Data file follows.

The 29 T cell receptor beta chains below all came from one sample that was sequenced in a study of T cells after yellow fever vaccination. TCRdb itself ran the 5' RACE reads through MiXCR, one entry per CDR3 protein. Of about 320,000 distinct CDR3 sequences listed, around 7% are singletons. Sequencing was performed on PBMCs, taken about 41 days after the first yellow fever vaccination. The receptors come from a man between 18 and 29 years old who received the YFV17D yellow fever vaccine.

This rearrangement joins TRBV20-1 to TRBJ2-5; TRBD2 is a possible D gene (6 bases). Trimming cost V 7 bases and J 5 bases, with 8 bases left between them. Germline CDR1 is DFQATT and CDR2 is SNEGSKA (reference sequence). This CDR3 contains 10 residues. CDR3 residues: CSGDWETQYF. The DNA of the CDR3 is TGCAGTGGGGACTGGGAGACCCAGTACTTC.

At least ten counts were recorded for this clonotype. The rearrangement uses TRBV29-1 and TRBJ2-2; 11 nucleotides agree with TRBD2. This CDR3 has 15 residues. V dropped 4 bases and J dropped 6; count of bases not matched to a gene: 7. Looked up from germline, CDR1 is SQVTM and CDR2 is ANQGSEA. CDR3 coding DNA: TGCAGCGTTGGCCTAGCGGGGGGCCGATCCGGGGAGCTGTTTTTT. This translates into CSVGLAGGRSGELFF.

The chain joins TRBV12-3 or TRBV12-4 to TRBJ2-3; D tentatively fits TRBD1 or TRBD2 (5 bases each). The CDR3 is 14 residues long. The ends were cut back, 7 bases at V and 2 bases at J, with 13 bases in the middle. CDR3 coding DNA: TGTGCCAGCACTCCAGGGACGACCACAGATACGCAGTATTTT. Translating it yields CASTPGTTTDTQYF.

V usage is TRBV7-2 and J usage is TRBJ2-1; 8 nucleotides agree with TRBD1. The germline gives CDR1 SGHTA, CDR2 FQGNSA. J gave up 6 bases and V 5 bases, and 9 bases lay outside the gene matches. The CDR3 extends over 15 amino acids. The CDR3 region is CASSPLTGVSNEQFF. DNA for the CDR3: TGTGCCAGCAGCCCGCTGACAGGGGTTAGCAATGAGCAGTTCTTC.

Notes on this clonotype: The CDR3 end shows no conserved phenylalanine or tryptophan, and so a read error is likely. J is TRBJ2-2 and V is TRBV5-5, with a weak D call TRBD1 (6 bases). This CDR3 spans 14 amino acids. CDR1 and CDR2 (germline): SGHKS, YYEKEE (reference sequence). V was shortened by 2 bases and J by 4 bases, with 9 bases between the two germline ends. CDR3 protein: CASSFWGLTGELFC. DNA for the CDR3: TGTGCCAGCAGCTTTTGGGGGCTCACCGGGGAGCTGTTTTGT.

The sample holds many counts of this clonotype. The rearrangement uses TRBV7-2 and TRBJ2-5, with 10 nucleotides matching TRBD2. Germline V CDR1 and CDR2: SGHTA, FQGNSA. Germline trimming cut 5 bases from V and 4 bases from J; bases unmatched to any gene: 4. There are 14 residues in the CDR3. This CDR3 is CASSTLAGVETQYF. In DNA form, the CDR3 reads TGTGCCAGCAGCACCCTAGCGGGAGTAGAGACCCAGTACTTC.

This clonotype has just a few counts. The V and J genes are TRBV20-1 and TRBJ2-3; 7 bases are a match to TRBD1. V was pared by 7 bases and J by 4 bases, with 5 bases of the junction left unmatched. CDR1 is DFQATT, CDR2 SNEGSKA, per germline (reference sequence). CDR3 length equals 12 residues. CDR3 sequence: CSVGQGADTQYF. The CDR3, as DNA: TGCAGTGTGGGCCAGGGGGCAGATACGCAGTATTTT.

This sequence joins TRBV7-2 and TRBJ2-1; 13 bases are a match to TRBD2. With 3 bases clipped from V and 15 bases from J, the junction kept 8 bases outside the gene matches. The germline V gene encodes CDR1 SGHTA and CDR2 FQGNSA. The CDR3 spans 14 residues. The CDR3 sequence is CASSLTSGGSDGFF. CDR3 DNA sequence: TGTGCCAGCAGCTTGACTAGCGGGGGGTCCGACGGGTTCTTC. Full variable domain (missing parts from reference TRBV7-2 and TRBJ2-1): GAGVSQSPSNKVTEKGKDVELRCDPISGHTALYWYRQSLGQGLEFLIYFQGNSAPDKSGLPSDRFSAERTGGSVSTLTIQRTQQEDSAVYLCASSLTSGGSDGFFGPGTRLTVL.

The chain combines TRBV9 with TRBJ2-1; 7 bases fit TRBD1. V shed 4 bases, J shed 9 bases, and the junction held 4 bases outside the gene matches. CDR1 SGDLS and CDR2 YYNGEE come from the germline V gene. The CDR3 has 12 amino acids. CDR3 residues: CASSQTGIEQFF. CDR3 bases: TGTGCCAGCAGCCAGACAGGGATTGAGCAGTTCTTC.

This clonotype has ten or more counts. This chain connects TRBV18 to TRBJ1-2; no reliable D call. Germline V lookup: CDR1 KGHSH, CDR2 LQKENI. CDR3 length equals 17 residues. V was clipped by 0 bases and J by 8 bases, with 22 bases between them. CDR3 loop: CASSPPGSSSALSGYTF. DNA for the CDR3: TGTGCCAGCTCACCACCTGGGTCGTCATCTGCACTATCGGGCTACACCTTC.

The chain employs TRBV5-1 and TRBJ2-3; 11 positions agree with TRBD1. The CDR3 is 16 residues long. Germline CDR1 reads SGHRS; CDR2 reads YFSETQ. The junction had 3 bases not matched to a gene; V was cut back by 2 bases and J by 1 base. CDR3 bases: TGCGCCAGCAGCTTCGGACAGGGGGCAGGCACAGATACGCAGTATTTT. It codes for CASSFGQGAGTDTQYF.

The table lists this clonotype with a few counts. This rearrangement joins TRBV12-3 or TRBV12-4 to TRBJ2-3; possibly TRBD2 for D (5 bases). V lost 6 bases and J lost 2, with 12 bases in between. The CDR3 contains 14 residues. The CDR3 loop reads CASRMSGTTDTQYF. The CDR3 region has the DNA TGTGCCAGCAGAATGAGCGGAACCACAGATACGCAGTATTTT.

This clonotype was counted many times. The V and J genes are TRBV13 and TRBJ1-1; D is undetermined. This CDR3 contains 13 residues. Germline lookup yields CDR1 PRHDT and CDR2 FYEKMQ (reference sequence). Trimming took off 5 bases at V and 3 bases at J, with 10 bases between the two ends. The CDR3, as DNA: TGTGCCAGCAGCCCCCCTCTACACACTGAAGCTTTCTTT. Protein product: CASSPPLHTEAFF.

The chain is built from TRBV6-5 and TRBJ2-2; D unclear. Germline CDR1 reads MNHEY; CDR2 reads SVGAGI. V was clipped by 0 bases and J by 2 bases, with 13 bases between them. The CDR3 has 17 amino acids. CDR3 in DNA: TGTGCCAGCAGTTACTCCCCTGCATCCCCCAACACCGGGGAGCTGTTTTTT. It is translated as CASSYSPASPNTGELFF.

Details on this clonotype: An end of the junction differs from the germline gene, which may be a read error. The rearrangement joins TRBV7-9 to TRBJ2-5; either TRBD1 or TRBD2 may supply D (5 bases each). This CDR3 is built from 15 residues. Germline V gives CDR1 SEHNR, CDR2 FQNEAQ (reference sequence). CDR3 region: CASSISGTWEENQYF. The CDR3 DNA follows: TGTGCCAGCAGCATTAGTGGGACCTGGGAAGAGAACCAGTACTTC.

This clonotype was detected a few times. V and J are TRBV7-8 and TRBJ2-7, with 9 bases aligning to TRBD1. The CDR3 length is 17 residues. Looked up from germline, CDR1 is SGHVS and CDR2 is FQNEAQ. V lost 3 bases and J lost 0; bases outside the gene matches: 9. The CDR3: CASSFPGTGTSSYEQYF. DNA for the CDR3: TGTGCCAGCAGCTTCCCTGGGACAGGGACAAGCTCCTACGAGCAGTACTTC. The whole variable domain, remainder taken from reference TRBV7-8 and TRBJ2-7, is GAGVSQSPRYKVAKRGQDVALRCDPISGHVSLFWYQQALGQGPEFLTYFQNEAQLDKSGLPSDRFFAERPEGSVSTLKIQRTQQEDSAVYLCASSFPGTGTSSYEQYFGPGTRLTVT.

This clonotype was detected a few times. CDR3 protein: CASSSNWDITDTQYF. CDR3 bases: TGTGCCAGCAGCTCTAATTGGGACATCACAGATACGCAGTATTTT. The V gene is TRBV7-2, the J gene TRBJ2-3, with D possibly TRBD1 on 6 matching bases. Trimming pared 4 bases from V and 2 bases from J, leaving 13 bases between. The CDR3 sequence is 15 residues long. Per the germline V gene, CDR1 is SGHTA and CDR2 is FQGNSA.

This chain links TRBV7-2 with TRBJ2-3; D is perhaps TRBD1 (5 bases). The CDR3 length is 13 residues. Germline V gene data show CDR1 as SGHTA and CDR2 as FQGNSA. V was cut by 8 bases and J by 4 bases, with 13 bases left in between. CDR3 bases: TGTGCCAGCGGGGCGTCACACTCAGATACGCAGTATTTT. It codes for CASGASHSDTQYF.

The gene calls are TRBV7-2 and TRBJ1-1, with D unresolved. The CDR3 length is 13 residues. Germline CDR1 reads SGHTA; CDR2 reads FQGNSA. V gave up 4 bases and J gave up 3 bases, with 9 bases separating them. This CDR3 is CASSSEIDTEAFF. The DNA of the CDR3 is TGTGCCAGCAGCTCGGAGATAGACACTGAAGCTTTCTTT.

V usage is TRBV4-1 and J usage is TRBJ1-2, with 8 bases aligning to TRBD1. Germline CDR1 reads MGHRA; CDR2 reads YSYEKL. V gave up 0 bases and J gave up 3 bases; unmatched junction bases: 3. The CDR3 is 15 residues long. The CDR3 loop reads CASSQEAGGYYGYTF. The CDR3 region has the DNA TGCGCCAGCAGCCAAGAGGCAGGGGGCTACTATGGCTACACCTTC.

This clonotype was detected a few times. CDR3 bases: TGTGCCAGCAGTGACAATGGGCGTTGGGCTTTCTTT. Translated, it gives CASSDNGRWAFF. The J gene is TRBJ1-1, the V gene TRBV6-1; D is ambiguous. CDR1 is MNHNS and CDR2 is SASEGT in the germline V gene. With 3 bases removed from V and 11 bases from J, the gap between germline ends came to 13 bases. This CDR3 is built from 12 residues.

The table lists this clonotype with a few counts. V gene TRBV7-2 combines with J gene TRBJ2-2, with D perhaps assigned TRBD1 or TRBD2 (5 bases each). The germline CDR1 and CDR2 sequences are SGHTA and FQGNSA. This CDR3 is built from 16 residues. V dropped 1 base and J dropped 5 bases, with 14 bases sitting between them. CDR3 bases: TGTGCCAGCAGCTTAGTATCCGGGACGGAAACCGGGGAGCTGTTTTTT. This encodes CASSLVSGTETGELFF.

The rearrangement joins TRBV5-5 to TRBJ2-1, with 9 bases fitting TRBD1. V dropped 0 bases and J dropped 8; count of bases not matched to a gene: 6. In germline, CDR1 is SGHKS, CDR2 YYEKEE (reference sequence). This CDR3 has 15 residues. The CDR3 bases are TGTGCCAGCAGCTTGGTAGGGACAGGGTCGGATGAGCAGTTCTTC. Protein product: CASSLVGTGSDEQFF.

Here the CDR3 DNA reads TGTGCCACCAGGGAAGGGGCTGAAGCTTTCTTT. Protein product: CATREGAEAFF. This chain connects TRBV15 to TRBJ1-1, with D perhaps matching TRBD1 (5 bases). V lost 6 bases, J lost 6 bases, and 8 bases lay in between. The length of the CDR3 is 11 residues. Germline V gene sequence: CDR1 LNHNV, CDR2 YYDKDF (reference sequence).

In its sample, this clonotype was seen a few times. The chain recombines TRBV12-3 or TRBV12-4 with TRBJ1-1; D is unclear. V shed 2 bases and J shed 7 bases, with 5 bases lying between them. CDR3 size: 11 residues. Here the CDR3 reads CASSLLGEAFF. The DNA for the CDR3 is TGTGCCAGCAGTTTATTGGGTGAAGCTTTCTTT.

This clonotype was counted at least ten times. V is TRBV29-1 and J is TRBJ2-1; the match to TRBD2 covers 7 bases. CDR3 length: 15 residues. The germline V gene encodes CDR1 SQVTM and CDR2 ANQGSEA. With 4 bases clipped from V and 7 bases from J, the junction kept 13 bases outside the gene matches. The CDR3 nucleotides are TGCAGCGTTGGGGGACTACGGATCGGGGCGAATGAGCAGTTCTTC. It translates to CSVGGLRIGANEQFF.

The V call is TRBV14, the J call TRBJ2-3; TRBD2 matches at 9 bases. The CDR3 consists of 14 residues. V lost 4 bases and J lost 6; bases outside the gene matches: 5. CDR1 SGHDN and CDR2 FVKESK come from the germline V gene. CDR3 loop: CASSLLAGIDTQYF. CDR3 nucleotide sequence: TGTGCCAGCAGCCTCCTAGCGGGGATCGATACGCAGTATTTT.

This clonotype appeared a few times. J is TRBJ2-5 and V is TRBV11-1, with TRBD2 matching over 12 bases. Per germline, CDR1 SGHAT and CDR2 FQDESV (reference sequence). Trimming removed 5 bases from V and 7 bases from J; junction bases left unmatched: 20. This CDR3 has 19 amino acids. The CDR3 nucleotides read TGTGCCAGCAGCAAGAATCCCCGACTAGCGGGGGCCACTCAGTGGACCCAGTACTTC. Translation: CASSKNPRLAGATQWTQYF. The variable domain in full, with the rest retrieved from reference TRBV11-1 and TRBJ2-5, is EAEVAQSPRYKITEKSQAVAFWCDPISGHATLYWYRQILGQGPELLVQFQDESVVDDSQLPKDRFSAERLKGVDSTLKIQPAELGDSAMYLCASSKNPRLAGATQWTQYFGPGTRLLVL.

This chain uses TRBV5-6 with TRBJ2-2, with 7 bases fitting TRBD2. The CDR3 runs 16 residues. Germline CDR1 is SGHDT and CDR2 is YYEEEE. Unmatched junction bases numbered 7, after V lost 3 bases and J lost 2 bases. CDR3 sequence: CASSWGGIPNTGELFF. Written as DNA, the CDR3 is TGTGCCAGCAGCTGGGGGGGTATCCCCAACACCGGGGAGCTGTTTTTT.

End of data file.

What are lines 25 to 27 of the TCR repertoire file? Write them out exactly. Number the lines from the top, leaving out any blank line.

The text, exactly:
Here the CDR3 DNA reads TGTGCCACCAGGGAAGGGGCTGAAGCTTTCTTT. Protein product: CATREGAEAFF. This chain connects TRBV15 to TRBJ1-1, with D perhaps matching TRBD1 (5 bases). V lost 6 bases, J lost 6 bases, and 8 bases lay in between. The length of the CDR3 is 11 residues. Germline V gene sequence: CDR1 LNHNV, CDR2 YYDKDF (reference sequence).

In its sample, this clonotype was seen a few times. The chain recombines TRBV12-3 or TRBV12-4 with TRBJ1-1; D is unclear. V shed 2 bases and J shed 7 bases, with 5 bases lying between them. CDR3 size: 11 residues. Here the CDR3 reads CASSLLGEAFF. The DNA for the CDR3 is TGTGCCAGCAGTTTATTGGGTGAAGCTTTCTTT.

This clonotype was counted at least ten times. V is TRBV29-1 and J is TRBJ2-1; the match to TRBD2 covers 7 bases. CDR3 length: 15 residues. The germline V gene encodes CDR1 SQVTM and CDR2 ANQGSEA. With 4 bases clipped from V and 7 bases from J, the junction kept 13 bases outside the gene matches. The CDR3 nucleotides are TGCAGCGTTGGGGGACTACGGATCGGGGCGAATGAGCAGTTCTTC. It translates to CSVGGLRIGANEQFF.